The Churchill exhibition at Morgan Library and Museum in New York does not disappoint. I went over there this morning and saw and heard everything they have on display. It is a small exhibit but packs a punch. You leave wishing for more, always the sign of a great party and a great strategy for introducing kids to museums (even some older folks!).
Best of all is the small theatre style area where you can sit and view on triplex screens the language of Churchill's speeches as he speaks them, accompanied by photos from the incidents he's talking about. It's moving, inspiring, thrilling...all that you expect from great oratory.
It struck me in some of the radio speeches how conversational Churchill was in both his remarks and their delivery. He knew he was being broadcast to people where they live and it felt he was right there with his audience as they sat around the radios in their "cottage homes" as he refers to them.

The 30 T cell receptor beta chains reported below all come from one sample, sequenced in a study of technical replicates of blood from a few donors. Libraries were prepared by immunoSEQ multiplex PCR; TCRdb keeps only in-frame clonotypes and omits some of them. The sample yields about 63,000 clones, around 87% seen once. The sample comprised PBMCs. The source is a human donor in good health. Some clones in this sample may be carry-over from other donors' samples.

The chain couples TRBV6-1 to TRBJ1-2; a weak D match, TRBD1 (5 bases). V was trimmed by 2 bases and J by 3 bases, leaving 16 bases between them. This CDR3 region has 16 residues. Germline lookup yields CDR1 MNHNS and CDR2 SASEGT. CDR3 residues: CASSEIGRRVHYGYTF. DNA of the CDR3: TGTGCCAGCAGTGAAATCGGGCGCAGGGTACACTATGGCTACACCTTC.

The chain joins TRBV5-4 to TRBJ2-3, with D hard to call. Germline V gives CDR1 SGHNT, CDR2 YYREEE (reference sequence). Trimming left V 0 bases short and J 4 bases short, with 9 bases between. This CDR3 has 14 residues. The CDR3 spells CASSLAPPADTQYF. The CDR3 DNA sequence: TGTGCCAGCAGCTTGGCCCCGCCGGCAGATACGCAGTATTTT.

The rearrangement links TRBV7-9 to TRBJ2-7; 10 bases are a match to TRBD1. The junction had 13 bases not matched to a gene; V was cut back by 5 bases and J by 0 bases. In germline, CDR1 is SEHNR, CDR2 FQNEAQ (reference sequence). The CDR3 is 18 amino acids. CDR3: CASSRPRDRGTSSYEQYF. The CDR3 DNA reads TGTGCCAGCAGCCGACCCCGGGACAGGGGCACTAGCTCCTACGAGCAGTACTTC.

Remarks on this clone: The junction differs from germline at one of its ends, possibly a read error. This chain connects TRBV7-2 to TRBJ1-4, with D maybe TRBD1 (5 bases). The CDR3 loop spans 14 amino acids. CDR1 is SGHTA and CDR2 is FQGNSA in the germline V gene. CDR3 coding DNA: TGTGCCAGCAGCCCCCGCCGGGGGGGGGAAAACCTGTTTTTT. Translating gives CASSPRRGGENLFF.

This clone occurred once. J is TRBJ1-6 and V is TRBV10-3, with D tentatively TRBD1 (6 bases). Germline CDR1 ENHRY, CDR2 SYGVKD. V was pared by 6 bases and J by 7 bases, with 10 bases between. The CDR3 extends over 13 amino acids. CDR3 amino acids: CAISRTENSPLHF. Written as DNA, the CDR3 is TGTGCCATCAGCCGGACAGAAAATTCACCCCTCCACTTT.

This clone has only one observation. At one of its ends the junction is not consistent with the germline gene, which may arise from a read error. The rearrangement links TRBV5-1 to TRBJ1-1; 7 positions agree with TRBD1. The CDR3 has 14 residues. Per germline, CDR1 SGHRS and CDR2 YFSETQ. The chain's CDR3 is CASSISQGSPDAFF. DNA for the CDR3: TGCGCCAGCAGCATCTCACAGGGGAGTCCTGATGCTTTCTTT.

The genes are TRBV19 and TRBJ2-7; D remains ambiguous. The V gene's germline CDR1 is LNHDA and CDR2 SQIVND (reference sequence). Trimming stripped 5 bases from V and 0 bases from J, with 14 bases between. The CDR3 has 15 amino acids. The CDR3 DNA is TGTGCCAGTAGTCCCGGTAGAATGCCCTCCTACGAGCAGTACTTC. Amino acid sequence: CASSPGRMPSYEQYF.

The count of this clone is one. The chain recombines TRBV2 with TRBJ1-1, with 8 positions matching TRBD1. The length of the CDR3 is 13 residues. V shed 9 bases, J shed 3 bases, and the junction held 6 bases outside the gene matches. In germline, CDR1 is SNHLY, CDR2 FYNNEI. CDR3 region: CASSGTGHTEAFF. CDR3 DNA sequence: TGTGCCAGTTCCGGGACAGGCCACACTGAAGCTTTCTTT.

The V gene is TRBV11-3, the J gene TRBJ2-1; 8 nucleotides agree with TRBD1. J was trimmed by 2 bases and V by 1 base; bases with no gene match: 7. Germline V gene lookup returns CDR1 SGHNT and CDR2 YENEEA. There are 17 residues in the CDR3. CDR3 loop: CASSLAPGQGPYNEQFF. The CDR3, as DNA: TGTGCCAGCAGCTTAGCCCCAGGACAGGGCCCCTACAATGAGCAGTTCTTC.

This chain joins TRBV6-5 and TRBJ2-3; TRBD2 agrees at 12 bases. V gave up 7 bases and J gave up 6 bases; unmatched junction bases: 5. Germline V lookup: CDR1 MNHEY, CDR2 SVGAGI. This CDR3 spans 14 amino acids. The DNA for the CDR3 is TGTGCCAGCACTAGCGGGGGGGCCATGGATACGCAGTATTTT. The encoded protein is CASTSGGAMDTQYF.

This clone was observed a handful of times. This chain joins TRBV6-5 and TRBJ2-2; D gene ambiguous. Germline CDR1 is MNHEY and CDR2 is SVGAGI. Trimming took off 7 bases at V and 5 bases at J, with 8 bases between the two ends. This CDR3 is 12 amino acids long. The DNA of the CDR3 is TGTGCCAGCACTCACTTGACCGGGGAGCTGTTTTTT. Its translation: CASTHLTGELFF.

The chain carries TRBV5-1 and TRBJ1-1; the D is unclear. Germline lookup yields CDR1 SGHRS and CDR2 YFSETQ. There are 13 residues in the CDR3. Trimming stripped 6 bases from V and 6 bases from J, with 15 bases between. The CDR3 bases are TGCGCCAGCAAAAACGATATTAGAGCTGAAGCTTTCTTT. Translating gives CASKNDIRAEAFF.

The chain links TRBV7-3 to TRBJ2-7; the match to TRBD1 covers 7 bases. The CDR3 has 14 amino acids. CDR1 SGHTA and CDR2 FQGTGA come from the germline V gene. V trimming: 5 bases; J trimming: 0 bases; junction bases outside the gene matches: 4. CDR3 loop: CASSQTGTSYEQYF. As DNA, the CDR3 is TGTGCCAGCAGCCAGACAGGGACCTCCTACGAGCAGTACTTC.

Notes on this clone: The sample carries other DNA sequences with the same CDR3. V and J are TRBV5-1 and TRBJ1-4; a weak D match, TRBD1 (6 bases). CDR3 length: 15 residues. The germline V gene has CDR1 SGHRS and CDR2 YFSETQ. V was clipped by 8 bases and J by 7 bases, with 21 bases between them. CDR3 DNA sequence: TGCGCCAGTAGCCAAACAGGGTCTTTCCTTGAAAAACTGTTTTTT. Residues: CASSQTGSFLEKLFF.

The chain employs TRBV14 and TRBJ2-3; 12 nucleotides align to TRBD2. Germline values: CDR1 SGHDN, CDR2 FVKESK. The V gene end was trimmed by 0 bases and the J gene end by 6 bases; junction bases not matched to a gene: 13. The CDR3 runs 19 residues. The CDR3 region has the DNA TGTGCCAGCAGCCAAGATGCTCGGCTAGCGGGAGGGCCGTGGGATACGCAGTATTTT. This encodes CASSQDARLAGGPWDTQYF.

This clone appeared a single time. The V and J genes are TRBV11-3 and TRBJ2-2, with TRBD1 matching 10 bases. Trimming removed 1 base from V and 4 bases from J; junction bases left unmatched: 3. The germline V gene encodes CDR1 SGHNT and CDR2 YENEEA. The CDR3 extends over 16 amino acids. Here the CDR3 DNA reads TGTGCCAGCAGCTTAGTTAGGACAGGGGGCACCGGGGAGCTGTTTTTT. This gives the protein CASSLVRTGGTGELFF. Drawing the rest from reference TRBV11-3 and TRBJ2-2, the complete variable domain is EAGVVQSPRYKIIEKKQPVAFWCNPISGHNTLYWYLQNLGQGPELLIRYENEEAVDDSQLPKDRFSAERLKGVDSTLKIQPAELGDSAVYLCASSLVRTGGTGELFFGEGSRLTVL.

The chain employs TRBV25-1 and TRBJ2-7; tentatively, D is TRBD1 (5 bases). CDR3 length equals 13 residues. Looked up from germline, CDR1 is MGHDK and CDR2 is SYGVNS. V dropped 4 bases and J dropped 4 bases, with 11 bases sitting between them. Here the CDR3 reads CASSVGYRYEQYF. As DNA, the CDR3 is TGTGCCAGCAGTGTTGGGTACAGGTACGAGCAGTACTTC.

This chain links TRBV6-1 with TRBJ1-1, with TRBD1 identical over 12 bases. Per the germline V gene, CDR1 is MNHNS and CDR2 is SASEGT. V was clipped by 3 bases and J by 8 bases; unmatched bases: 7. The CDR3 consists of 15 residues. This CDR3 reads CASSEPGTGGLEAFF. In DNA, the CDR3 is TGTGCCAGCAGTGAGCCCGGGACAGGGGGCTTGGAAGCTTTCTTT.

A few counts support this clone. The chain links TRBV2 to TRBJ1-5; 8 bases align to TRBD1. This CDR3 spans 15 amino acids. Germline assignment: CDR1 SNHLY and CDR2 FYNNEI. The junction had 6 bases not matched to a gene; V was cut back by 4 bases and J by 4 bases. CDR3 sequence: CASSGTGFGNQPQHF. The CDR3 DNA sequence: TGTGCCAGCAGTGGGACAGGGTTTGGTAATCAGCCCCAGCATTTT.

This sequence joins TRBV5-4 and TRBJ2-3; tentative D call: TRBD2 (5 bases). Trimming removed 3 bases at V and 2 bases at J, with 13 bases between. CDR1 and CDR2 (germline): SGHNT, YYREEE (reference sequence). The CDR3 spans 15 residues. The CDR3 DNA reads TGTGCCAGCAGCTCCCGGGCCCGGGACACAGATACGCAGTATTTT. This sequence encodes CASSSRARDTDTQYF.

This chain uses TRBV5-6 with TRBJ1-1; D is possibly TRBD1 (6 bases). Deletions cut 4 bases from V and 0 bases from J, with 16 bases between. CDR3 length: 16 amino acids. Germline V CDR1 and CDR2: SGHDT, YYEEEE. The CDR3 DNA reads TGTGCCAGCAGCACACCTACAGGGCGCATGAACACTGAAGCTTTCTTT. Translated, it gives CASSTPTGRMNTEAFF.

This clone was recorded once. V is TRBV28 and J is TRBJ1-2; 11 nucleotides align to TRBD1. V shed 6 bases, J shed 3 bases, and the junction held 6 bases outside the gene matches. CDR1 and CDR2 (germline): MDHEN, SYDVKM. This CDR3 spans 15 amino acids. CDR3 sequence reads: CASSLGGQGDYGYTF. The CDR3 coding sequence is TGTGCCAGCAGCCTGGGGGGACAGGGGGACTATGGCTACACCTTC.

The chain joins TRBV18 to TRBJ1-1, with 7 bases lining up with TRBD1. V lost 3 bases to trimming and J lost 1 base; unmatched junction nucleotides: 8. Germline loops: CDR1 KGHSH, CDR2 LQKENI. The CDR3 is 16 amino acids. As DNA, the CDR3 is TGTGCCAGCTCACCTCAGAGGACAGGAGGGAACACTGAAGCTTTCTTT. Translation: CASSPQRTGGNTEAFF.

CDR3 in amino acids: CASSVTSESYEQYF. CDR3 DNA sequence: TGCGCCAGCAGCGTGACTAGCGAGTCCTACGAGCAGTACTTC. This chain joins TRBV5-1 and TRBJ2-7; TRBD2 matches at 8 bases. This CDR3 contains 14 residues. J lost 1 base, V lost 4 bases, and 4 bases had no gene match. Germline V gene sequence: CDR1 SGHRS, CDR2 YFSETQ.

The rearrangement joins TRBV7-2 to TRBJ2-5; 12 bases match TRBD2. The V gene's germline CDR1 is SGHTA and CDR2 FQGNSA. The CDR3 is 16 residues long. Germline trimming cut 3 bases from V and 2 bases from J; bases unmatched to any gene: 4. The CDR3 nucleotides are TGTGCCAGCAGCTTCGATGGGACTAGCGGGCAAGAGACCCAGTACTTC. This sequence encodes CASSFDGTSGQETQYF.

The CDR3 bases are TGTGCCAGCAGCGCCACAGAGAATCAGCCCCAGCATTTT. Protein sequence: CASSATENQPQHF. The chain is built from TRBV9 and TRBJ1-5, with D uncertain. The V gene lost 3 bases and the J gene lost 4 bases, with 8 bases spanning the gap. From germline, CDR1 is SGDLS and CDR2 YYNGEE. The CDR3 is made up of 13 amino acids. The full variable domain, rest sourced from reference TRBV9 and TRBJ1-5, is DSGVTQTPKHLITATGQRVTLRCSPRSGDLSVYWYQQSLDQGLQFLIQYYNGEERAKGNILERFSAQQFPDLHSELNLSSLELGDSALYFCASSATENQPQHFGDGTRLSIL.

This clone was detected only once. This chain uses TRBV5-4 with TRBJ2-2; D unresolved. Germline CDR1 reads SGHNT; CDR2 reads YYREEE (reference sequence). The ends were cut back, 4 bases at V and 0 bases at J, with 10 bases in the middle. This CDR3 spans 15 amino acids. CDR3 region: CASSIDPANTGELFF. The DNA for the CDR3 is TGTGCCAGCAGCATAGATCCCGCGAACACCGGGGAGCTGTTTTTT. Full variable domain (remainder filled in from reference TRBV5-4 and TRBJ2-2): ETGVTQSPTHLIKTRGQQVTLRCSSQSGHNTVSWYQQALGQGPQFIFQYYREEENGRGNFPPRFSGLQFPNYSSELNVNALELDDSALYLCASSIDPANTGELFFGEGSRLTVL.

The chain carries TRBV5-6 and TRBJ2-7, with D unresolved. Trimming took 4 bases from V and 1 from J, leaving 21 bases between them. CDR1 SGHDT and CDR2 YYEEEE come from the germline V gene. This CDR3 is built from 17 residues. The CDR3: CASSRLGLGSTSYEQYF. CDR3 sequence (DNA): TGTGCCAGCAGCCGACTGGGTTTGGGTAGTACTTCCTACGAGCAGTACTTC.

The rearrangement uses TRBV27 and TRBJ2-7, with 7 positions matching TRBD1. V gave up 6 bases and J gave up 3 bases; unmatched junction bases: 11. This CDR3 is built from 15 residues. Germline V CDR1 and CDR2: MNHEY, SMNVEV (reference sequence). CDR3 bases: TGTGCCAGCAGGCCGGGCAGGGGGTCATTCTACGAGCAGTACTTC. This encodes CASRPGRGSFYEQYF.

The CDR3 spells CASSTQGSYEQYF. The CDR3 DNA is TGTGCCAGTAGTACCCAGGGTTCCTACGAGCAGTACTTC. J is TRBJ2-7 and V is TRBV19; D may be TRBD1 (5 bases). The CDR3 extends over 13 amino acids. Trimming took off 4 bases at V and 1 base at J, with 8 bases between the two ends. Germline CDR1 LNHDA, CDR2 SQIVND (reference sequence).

You can't help but be struck with the truly superb command of the English language he employs. Yet he doesn't speak down to his audience. He assumes they will rise to the occasion of his oratory and we know, of course, they did.
I didn't know that President Kennedy made Winston Churchill an honorary citizen of the United States. The theatre includes Kennedy's words as he spoke them, lauding Churchill as he made the pronouncement in 1963. And the exhibit includes his American passport with the words "Sir Winston Churchill" embossed on the cover.
It took Churchill's kind of talk to get the English speaking nations to rally to the cause of World War II. He was right in predicting their behavior during the Nazi onslaught of Britain would later be seen as their finest hour.
That wouldn't have happened from texting, no matter how many people got crowd sourced into the discussion.
Don't you yearn for someone with that kind of conviction, that willingness to take risky positions against the strongly held opinion of others (think Churchill as he decried the appeasement position of so many English leaders when Hitler first came into power), that love of language and the courage to articulate what we all can take to our hearts and minds as the call to action needed right now?